Wolfson College Boat Club

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It's about sports. It's about socialising.
But there's more to it.

Rowing

Coxing

It's passion. Be part of something special.

Blade

The oar.

As in 'to win blades': to bump on all four days in either Lents or Mays.

 

Bow

Front part of the boat.

Also: Rower closest to the bow of the boat (theoretically number 1).

 

Bow Four

The four rowers closest to the bow of the boat (bow, 2, 3 and 4).

 

Bow Pair

The two rowers closest to the bow of the boat (bow and 2). Movements of the boats as well as waves are more pronounced here, requiring these rowers to have sound technique. In addition, they pay especially close attention to the cox, as they'll be the ones to correct the boat's heading before the whole crew starts rowing - and they line up the boat before the start of races!

 

Bowside

Right-hand side of the boat in direction of travels. Rowers sit backwards in the boat, so bowside is to their left side.

 

Bumps

The biggest event in the rowing calendar. It happens twice a year: Lent Bumps and May Bumps, the latter being the more important one.

 

Cox (short for: coxswain)

The cox steers the boat, motivates and encourages the crew, keeps them informed about the race progress, and makes any necessary strategic calls. He or she sits in the back of the boat and is the only person facing the direction of motion. Some faster racing IVs are 'bowloaders', meaning the cox is lying in front of the rowers instead of sitting at the back.

 

Eight

See 'VIII'.

 

Four

See 'IV'.

 

IV

A 'four' - a rowing boat with four rowers. Usually, there's also a cox in the boat, making it a 'IV+' or 'coxed four' (as opposed to a 'coxless four').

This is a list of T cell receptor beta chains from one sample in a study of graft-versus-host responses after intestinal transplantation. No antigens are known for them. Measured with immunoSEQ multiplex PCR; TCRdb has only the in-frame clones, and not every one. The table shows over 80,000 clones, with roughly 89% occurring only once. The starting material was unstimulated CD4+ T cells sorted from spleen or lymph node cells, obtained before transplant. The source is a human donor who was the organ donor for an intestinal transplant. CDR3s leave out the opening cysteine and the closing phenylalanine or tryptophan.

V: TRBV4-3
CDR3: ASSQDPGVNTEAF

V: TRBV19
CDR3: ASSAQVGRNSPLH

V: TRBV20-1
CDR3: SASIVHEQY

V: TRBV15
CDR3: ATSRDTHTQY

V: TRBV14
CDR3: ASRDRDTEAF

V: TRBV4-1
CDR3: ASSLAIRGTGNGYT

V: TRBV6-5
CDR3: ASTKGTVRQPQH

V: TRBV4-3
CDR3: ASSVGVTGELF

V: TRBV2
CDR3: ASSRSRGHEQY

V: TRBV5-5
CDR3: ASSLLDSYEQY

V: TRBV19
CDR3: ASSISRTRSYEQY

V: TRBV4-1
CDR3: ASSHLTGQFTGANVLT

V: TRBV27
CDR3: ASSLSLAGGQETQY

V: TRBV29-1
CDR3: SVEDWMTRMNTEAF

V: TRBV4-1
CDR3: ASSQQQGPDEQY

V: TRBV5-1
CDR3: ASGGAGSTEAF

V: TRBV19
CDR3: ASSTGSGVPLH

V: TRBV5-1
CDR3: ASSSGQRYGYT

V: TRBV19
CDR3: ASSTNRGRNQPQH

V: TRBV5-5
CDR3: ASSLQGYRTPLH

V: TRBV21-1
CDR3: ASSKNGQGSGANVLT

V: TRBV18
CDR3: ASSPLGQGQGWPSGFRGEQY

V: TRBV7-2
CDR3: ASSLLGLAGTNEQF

Lents

Lent Bumps, taking place over five days (4 races + 1 rest day for every division) towards the end of Lent Term.

 

Mays

May Bumps, taking place over four days at the end of Easter Term, usually after exams, but before May Week (... in June).

 

Novices

Rowers that haven't participated in Bumps yet.

 

Power House

Middle four rowers in an VIII, middle two rowers in an IV. Because unwanted movements of the boats are less noticeable here, these positions are slightly easier to row, allowing the rowers to push harder. Usually occupied by the strongest crew members.

 

Sculling

Each rower has two blades, much like in a traditional small rowing boat one might see on lakes.

 

Stern

Rear part of the boat.

 

Stern Four

The four rowers closest to the stern of the boat (5, 6, 7 and stroke).

 

Stern Pair

The two rowers closest to the stern of the boat (7 and stroke). In an VIII, they have to be able to set and hold a rhythm for the whole boat, requiring sound technique.

 

Stroke

Rower closest to the stern of the boat (theoretically number 8), right in front of the cox. Stroke sets the rhythm for the whole crew.

 

Strokeside

Left-hand side of the boat in direction of travels. Rowers sit backwards in the boat, so strokeside is to their right side.

 

Sweep-rowing

Each rower has one blade, going out either to bowside or strokeside.

 

VIII

An 'eight' - a rowing boat with eight rowers and a cox.